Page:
On Feb. 5 he issued Executive OrderNo. 027-A expanding the existing temporary ban (Executive Order No. 027 issuedon Jan. 20, 2020) on live swine, pork, pork products and byproducts coveringLuzon and the countries of Latvia, Poland, Romania, Russia, Ukraine,Luxembourg, Belgium, Bulgaria, Moldova, Czech Republic, South Africa, Zambia,Hong Kong, Mongolia, Vietnam, Cambodia, Myanmar, Lao peoples Republic, SouthKorea, and China. “Considering damo kita pork products and live animals nga nagahalin didto sa Mindanaoand naga-agi sa Iloilo Airportand Dumangas seaport, nakita ni Governor nga may threat gid kita sa ASF, amo na gin-entireMindanao ang ban,” said Tabuada. Despite the ban, Iloilo has notexperienced a shortage in pork, pork products and by-products as there are lotsof local suppliers and hog raisers./PN ASF is a highly contagious hemorrhagicviral disease that spreads rapidly in pigs. Since there is no known vaccineagainst it yet – sick pigs die in two to 10 days – ASF is destructive to theswine industry. According to Dr. Darel Tabuada, Iloiloprovince’s supervising veterinarian, the Department of Agriculture confirmed thatthe towns of Don Marcelino and Maita in Davao Occidental have ASF cases. ILOILO – The provincial government hasexpanded its ban on live swine, pork, pork products and byproducts to cover thewhole of Mindanao. The goal, according to Gov. ArthurDefensor Jr., is to protect Iloilo’s swine industry from the African swinefever (ASF) which has hit Mindanao’s swine. The province of Davao Occidental whichis part of Region 11 declared a state of calamity, with up to 10,000 hogsaffected by ASF. In fact, he added, last month theprovincial government ordered tighter monitoring at the Iloilo Airport andDumangas seaport in coordination with the Bureau of Animal Industry. Last week, the city government ofIloilo also expanded its swine ban coverage to include the Davao Region (Region11).
Morris, In. — Recently Joseph Hartman, junior at Batesville High School was awarded the Eagle Scout Badge at a ceremony at St. Anthony’s church. A crowd of 75 acknowledged his accomplishments as a Boy Scout and recognized him as an Eagle Scout with a special certificate from Indiana state senator Jean Leising.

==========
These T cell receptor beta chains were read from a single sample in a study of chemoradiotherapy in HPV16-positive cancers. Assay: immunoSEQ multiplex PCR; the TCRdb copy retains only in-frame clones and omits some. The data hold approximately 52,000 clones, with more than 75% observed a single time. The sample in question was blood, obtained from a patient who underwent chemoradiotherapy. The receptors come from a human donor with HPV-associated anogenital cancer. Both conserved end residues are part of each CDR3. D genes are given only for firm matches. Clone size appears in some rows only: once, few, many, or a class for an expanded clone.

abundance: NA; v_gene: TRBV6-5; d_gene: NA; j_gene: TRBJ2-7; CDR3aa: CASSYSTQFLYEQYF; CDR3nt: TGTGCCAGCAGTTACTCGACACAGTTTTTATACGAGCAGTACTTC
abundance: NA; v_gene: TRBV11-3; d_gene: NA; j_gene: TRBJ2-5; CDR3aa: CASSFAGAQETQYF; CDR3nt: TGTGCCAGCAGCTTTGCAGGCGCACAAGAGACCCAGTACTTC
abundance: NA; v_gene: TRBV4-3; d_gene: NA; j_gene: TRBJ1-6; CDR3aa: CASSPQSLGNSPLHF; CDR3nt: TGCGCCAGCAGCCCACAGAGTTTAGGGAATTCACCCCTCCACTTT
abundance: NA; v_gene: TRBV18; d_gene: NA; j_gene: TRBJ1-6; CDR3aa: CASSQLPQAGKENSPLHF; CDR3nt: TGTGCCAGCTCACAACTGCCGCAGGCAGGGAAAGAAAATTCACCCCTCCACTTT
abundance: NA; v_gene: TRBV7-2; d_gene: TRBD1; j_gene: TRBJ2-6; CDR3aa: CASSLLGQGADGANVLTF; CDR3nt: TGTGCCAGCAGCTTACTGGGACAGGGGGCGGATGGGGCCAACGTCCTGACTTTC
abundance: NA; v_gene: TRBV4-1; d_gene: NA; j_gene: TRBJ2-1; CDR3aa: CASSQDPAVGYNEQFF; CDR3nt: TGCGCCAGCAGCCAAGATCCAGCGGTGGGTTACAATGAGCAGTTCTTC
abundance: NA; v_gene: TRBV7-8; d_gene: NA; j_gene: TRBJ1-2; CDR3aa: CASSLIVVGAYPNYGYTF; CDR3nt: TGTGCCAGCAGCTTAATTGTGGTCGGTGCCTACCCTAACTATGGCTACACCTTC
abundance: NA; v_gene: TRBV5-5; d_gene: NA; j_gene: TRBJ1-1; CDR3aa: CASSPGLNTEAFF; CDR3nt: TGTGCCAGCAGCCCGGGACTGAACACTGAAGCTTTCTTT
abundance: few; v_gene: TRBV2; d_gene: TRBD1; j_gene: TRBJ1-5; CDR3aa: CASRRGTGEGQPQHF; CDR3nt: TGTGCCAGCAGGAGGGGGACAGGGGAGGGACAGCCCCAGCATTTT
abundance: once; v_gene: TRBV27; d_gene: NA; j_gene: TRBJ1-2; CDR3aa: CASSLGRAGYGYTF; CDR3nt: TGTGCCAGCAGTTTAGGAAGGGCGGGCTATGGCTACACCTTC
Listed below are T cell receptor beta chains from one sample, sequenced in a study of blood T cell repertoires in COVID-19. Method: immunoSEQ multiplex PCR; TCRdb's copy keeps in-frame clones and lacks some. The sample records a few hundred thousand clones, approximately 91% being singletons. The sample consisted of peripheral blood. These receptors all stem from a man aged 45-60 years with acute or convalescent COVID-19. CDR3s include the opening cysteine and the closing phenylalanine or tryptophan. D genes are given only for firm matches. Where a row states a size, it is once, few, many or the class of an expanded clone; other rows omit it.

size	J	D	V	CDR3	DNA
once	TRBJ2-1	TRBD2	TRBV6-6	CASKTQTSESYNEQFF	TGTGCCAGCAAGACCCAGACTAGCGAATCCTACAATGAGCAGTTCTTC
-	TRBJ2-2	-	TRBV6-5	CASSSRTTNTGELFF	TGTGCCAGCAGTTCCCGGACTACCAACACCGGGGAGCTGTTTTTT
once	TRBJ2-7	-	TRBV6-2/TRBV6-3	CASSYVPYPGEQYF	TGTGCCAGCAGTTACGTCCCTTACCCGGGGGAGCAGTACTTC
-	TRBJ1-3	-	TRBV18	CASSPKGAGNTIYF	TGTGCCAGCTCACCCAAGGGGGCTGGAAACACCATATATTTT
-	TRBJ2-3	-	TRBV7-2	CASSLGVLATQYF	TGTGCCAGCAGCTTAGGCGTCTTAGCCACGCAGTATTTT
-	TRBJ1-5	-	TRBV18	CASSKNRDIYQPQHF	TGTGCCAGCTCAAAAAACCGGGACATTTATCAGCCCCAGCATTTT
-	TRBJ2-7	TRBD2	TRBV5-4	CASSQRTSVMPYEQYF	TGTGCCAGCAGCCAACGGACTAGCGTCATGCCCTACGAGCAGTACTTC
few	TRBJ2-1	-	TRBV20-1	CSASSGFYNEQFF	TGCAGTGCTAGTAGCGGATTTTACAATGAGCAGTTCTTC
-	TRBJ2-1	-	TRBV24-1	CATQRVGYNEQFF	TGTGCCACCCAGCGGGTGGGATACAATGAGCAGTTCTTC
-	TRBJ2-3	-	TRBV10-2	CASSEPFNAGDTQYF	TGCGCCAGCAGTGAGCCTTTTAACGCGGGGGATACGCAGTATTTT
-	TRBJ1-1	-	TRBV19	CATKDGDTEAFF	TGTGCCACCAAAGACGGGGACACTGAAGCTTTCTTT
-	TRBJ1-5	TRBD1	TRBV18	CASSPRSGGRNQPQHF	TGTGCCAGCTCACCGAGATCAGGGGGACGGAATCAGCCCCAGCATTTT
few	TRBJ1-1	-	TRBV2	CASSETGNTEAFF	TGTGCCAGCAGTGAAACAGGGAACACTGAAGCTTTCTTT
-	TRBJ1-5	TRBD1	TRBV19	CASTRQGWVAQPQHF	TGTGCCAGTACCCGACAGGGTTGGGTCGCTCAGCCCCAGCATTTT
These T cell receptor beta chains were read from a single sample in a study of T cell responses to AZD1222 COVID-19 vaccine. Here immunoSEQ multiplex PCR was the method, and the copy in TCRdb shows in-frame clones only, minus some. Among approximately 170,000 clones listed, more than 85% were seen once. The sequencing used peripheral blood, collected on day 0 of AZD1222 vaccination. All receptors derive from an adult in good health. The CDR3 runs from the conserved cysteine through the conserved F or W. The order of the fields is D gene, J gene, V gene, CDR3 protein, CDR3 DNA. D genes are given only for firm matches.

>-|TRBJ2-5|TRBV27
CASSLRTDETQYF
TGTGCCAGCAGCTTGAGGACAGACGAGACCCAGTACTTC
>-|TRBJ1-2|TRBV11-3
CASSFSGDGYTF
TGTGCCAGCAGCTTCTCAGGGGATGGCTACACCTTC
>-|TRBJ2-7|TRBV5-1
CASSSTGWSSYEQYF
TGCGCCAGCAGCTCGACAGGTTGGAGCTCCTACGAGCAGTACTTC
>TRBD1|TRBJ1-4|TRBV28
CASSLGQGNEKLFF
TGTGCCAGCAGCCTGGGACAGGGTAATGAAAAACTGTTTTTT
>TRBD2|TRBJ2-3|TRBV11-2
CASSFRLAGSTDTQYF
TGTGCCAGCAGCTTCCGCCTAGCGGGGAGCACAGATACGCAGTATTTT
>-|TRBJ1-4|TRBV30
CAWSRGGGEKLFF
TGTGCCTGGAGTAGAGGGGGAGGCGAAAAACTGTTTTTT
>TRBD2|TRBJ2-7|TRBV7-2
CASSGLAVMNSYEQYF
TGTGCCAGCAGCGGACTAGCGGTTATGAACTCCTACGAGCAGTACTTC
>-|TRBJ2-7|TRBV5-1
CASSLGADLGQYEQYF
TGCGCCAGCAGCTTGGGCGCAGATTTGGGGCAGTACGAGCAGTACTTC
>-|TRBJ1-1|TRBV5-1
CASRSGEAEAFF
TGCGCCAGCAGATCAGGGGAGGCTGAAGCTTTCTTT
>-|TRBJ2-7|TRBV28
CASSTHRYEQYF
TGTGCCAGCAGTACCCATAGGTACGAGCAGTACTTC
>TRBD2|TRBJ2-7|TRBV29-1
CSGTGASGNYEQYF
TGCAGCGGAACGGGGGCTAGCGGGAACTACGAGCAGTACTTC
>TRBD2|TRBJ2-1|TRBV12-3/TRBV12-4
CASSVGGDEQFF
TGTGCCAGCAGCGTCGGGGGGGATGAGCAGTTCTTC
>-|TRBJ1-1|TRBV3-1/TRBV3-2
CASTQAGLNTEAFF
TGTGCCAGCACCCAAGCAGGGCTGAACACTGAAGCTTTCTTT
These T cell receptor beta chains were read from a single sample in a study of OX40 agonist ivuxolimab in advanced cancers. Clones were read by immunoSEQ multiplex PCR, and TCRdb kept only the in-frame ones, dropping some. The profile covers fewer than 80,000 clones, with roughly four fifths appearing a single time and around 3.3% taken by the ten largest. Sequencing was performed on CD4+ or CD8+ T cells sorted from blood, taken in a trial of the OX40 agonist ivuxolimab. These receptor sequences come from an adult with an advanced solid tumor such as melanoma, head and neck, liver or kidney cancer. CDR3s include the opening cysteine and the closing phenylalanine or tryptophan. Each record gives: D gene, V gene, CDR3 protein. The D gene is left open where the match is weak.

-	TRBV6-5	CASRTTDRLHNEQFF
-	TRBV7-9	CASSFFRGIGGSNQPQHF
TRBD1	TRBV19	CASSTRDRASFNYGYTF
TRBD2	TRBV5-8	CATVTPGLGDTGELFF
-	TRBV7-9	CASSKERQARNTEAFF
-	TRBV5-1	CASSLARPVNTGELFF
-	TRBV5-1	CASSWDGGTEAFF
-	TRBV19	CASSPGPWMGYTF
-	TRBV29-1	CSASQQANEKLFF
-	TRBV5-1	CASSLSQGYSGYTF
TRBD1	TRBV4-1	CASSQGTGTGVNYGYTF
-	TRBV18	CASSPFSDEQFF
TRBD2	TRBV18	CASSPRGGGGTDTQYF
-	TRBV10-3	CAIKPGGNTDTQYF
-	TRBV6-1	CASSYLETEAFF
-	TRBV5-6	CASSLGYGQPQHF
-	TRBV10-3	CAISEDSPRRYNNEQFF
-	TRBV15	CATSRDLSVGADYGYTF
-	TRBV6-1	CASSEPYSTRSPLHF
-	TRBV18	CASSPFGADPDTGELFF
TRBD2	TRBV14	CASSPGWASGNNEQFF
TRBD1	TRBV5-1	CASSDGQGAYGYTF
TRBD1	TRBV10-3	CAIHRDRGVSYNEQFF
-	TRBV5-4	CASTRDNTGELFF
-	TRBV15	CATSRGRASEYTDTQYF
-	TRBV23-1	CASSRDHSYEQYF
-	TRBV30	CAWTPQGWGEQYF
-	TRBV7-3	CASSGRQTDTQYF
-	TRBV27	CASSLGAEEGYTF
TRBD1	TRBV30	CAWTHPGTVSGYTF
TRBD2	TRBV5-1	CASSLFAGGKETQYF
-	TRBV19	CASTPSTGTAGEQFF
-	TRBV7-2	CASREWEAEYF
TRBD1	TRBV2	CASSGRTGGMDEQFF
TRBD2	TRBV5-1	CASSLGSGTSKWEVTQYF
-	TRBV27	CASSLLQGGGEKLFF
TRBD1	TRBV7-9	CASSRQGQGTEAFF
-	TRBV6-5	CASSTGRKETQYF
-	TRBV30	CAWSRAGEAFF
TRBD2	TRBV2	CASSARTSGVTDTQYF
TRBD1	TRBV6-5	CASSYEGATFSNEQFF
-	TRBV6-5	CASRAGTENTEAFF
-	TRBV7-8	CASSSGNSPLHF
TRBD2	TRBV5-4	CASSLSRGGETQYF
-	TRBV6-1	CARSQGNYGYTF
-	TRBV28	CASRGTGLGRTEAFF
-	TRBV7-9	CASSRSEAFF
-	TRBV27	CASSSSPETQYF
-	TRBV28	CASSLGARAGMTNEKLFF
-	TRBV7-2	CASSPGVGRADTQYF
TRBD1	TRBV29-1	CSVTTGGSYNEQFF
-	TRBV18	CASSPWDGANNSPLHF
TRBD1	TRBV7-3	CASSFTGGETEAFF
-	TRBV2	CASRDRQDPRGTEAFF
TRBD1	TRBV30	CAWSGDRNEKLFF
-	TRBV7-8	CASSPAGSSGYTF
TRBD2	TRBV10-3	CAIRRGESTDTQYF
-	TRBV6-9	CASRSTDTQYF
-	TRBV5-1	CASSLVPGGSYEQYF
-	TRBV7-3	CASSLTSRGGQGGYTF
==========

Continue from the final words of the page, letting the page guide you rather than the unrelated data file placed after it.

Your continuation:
Part 2: When the injury is inside your head, some “don’t get it” – July 26, 2016 EHS names new boys’ soccer coach – July 13, 2016 Bio Part 1: Invisible, incapacitating concussions are sidelining high school athletes – July 19, 2016 Latest posts by Taylor Vortherms (see all) GSA sophomore Max Mattson receives a half-court-pass in the Eagles’ 59-46 Class C state championship win over Waynflete Saturday night. PHOTO BY TIM SUELLENTROPAUGUSTA – The George Stevens Academy boys’ basketball team won its first state championship in 13 years Saturday night at the Augusta Civic Center.The GSA Eagles defeated the Waynflete Flyers 59-46 for the Class C title.“I’m a little in shock,” GSA coach Dwayne Carter said. “They deserve it.”Sophomore guard Taylor Schildroth led the Eagles (21-1) with 23 points while junior guard Beckett Slayton contributed 14.This is placeholder textThis is placeholder textBut Carter said it was GSA’s defense that won the game, noting the efforts of his centers Max Mattson and Nick Szwez as well as forward Jarrod Chase.“It was easier to play offense when the defense creates turnovers,” Carter said. “Everyone stepped up.”GSA came out hot, outscoring Waynflete 14-7 in the first quarter. Schildroth scored half of those points.“What more can you say, he’s just amazing,” Carter said of Schildroth. “He can break down a defense.”Waynflete’s Will Nelligan opened the second period with a basket, but Schildroth quickly cancelled it out with two of his nine points that quarter.With three minutes left before halftime, Schildroth hit a field goal to pull the Eagles up 23-15.Abel Alemayo snatched back momentum for the Flyers with a 3-pointer to kick off a seven-point run that cut GSA’s lead to 23-22. Chase scored at the end of the quarter for GSA, and the Eagles entered halftime up just 25-22.Despite the close game, Carter said his players seemed relaxed in the locker room.“They were making me laugh,” Carter said. “Unlike against Bucksport, I thought we played loose.”It was Slayton who led the Eagles in the third period. Twenty seconds in, he hit a 3, which Schildroth followed with another basket from behind the arc.Waynflete would go on another six-point run, and the Eagles watched their lead dwindle to 33-32.Chase and Nick Szwez both scored next for GSA, but Belleau answered with a basket to keep the Flyers within striking distance.With a minute left in the quarter and GSA up 37-34, a scrambled ensued. Chase dove to keep the ball in bounds, which Slayton grabbed and put up for 3. GSA entered the final period up 40-35.“Beckett Slayton hit a couple really big shots in the third when it was close,” Carter said. “That was the game-changer.”It wouldn’t remain close for much longer. The Eagles pulled away in the final period, with Schildroth, Chase, Mattson and Szwez all contributing points.Belleau led the Flyers (19-3) with 13 points while Nelligan added 11.This is Carter’s third state championship with GSA – once as a player on the team in 1979, once as an assistant coach in 2003 and, now, as head coach.“This was one of my goals,” Carter said. “It’s all because of them.”The George Stevens Academy boys’ basketball team poses with its Class C state championship trophy Saturday at the Augusta Civic Center. PHOTO BY TIM SUELLENTROP Taylor VorthermsSports Editor at The Ellsworth AmericanTaylor Vortherms covers sports in Hancock County. The St. Louis, Missouri native recently graduated from the Missouri School of Journalism and joined The Ellsworth American in 2013. Latest Posts